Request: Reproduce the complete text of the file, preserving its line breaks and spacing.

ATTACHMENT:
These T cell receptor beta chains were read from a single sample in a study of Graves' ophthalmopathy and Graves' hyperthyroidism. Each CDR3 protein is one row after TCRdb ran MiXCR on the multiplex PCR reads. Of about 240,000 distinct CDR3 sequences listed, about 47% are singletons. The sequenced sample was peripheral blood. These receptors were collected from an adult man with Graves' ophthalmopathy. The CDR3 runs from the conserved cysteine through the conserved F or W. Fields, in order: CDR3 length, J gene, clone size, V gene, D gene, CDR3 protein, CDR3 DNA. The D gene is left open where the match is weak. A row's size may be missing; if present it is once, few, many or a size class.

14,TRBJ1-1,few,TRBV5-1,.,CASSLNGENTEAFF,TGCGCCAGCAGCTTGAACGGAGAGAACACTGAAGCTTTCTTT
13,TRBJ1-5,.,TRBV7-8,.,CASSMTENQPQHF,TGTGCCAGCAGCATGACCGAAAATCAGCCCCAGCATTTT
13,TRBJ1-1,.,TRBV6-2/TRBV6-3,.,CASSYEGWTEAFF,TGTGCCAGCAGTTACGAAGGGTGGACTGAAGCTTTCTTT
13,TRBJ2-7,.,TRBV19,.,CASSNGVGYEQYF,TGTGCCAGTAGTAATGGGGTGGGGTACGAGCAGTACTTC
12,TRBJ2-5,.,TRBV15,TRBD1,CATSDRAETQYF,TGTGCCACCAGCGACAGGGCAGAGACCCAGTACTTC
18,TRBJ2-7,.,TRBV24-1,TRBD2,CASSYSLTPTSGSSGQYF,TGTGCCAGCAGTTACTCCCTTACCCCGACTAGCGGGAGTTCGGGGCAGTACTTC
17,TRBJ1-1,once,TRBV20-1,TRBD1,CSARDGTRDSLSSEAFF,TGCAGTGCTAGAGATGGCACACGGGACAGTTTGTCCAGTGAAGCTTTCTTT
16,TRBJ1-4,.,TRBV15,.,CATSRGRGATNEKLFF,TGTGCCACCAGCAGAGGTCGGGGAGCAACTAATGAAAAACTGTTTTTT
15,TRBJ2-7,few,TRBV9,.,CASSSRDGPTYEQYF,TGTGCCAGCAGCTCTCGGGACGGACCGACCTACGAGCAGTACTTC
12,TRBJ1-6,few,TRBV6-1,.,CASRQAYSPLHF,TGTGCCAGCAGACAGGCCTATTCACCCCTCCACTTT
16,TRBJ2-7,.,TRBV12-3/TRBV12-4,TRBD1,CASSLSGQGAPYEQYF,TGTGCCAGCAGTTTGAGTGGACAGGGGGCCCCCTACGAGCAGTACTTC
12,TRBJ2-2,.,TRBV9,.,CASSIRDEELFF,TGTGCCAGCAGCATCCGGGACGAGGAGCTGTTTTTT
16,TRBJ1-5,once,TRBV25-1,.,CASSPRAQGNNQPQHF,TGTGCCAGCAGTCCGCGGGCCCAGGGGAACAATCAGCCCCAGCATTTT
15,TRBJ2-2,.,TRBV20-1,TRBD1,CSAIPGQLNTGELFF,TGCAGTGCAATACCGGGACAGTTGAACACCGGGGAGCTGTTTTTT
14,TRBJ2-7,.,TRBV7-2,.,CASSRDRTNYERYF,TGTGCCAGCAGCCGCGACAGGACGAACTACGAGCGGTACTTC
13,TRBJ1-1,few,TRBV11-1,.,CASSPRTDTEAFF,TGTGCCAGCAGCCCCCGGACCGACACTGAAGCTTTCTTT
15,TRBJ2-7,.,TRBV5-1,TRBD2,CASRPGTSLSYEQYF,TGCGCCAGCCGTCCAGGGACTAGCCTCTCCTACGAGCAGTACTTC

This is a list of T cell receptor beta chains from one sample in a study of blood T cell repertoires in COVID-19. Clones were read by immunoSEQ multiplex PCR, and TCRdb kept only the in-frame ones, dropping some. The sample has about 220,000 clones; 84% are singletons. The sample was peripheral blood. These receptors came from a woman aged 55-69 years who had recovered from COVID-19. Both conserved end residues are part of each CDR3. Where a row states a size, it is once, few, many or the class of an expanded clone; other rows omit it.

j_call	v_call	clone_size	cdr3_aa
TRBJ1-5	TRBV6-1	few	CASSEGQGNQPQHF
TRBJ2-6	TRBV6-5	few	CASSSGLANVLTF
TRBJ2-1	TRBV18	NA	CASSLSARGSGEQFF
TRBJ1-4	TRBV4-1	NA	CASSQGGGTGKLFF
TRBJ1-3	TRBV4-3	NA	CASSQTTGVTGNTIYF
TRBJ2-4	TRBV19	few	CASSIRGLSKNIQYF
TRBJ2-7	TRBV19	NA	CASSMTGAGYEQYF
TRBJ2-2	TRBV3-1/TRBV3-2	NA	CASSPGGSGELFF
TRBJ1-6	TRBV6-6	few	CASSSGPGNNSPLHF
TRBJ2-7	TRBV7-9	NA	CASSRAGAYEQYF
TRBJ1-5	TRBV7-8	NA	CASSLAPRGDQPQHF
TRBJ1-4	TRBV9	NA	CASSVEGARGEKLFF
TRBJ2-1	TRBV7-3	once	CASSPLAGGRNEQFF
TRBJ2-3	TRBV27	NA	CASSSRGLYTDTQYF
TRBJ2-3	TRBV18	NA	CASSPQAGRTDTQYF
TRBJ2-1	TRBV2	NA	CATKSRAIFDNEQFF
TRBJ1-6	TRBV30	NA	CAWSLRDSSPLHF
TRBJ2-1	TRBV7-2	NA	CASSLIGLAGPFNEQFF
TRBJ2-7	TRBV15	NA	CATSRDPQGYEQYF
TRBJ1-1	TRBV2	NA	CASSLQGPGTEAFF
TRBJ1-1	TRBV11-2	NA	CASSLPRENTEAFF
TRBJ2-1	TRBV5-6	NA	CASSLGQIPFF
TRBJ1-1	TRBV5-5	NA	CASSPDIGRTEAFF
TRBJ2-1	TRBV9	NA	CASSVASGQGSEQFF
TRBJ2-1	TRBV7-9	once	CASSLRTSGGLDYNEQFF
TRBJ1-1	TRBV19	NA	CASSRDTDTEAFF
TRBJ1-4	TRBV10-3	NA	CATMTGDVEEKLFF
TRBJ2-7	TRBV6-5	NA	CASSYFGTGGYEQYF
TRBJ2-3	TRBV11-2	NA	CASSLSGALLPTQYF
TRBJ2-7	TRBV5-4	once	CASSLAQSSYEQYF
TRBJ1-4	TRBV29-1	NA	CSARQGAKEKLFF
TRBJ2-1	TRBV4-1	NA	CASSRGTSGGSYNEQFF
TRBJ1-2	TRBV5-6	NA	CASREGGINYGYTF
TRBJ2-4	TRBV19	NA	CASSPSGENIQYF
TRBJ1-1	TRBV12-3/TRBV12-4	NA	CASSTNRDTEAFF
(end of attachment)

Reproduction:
These T cell receptor beta chains were read from a single sample in a study of Graves' ophthalmopathy and Graves' hyperthyroidism. Each CDR3 protein is one row after TCRdb ran MiXCR on the multiplex PCR reads. Of about 240,000 distinct CDR3 sequences listed, about 47% are singletons. The sequenced sample was peripheral blood. These receptors were collected from an adult man with Graves' ophthalmopathy. The CDR3 runs from the conserved cysteine through the conserved F or W. Fields, in order: CDR3 length, J gene, clone size, V gene, D gene, CDR3 protein, CDR3 DNA. The D gene is left open where the match is weak. A row's size may be missing; if present it is once, few, many or a size class.

14,TRBJ1-1,few,TRBV5-1,.,CASSLNGENTEAFF,TGCGCCAGCAGCTTGAACGGAGAGAACACTGAAGCTTTCTTT
13,TRBJ1-5,.,TRBV7-8,.,CASSMTENQPQHF,TGTGCCAGCAGCATGACCGAAAATCAGCCCCAGCATTTT
13,TRBJ1-1,.,TRBV6-2/TRBV6-3,.,CASSYEGWTEAFF,TGTGCCAGCAGTTACGAAGGGTGGACTGAAGCTTTCTTT
13,TRBJ2-7,.,TRBV19,.,CASSNGVGYEQYF,TGTGCCAGTAGTAATGGGGTGGGGTACGAGCAGTACTTC
12,TRBJ2-5,.,TRBV15,TRBD1,CATSDRAETQYF,TGTGCCACCAGCGACAGGGCAGAGACCCAGTACTTC
18,TRBJ2-7,.,TRBV24-1,TRBD2,CASSYSLTPTSGSSGQYF,TGTGCCAGCAGTTACTCCCTTACCCCGACTAGCGGGAGTTCGGGGCAGTACTTC
17,TRBJ1-1,once,TRBV20-1,TRBD1,CSARDGTRDSLSSEAFF,TGCAGTGCTAGAGATGGCACACGGGACAGTTTGTCCAGTGAAGCTTTCTTT
16,TRBJ1-4,.,TRBV15,.,CATSRGRGATNEKLFF,TGTGCCACCAGCAGAGGTCGGGGAGCAACTAATGAAAAACTGTTTTTT
15,TRBJ2-7,few,TRBV9,.,CASSSRDGPTYEQYF,TGTGCCAGCAGCTCTCGGGACGGACCGACCTACGAGCAGTACTTC
12,TRBJ1-6,few,TRBV6-1,.,CASRQAYSPLHF,TGTGCCAGCAGACAGGCCTATTCACCCCTCCACTTT
16,TRBJ2-7,.,TRBV12-3/TRBV12-4,TRBD1,CASSLSGQGAPYEQYF,TGTGCCAGCAGTTTGAGTGGACAGGGGGCCCCCTACGAGCAGTACTTC
12,TRBJ2-2,.,TRBV9,.,CASSIRDEELFF,TGTGCCAGCAGCATCCGGGACGAGGAGCTGTTTTTT
16,TRBJ1-5,once,TRBV25-1,.,CASSPRAQGNNQPQHF,TGTGCCAGCAGTCCGCGGGCCCAGGGGAACAATCAGCCCCAGCATTTT
15,TRBJ2-2,.,TRBV20-1,TRBD1,CSAIPGQLNTGELFF,TGCAGTGCAATACCGGGACAGTTGAACACCGGGGAGCTGTTTTTT
14,TRBJ2-7,.,TRBV7-2,.,CASSRDRTNYERYF,TGTGCCAGCAGCCGCGACAGGACGAACTACGAGCGGTACTTC
13,TRBJ1-1,few,TRBV11-1,.,CASSPRTDTEAFF,TGTGCCAGCAGCCCCCGGACCGACACTGAAGCTTTCTTT
15,TRBJ2-7,.,TRBV5-1,TRBD2,CASRPGTSLSYEQYF,TGCGCCAGCCGTCCAGGGACTAGCCTCTCCTACGAGCAGTACTTC

This is a list of T cell receptor beta chains from one sample in a study of blood T cell repertoires in COVID-19. Clones were read by immunoSEQ multiplex PCR, and TCRdb kept only the in-frame ones, dropping some. The sample has about 220,000 clones; 84% are singletons. The sample was peripheral blood. These receptors came from a woman aged 55-69 years who had recovered from COVID-19. Both conserved end residues are part of each CDR3. Where a row states a size, it is once, few, many or the class of an expanded clone; other rows omit it.

j_call	v_call	clone_size	cdr3_aa
TRBJ1-5	TRBV6-1	few	CASSEGQGNQPQHF
TRBJ2-6	TRBV6-5	few	CASSSGLANVLTF
TRBJ2-1	TRBV18	NA	CASSLSARGSGEQFF
TRBJ1-4	TRBV4-1	NA	CASSQGGGTGKLFF
TRBJ1-3	TRBV4-3	NA	CASSQTTGVTGNTIYF
TRBJ2-4	TRBV19	few	CASSIRGLSKNIQYF
TRBJ2-7	TRBV19	NA	CASSMTGAGYEQYF
TRBJ2-2	TRBV3-1/TRBV3-2	NA	CASSPGGSGELFF
TRBJ1-6	TRBV6-6	few	CASSSGPGNNSPLHF
TRBJ2-7	TRBV7-9	NA	CASSRAGAYEQYF
TRBJ1-5	TRBV7-8	NA	CASSLAPRGDQPQHF
TRBJ1-4	TRBV9	NA	CASSVEGARGEKLFF
TRBJ2-1	TRBV7-3	once	CASSPLAGGRNEQFF
TRBJ2-3	TRBV27	NA	CASSSRGLYTDTQYF
TRBJ2-3	TRBV18	NA	CASSPQAGRTDTQYF
TRBJ2-1	TRBV2	NA	CATKSRAIFDNEQFF
TRBJ1-6	TRBV30	NA	CAWSLRDSSPLHF
TRBJ2-1	TRBV7-2	NA	CASSLIGLAGPFNEQFF
TRBJ2-7	TRBV15	NA	CATSRDPQGYEQYF
TRBJ1-1	TRBV2	NA	CASSLQGPGTEAFF
TRBJ1-1	TRBV11-2	NA	CASSLPRENTEAFF
TRBJ2-1	TRBV5-6	NA	CASSLGQIPFF
TRBJ1-1	TRBV5-5	NA	CASSPDIGRTEAFF
TRBJ2-1	TRBV9	NA	CASSVASGQGSEQFF
TRBJ2-1	TRBV7-9	once	CASSLRTSGGLDYNEQFF
TRBJ1-1	TRBV19	NA	CASSRDTDTEAFF
TRBJ1-4	TRBV10-3	NA	CATMTGDVEEKLFF
TRBJ2-7	TRBV6-5	NA	CASSYFGTGGYEQYF
TRBJ2-3	TRBV11-2	NA	CASSLSGALLPTQYF
TRBJ2-7	TRBV5-4	once	CASSLAQSSYEQYF
TRBJ1-4	TRBV29-1	NA	CSARQGAKEKLFF
TRBJ2-1	TRBV4-1	NA	CASSRGTSGGSYNEQFF
TRBJ1-2	TRBV5-6	NA	CASREGGINYGYTF
TRBJ2-4	TRBV19	NA	CASSPSGENIQYF
TRBJ1-1	TRBV12-3/TRBV12-4	NA	CASSTNRDTEAFF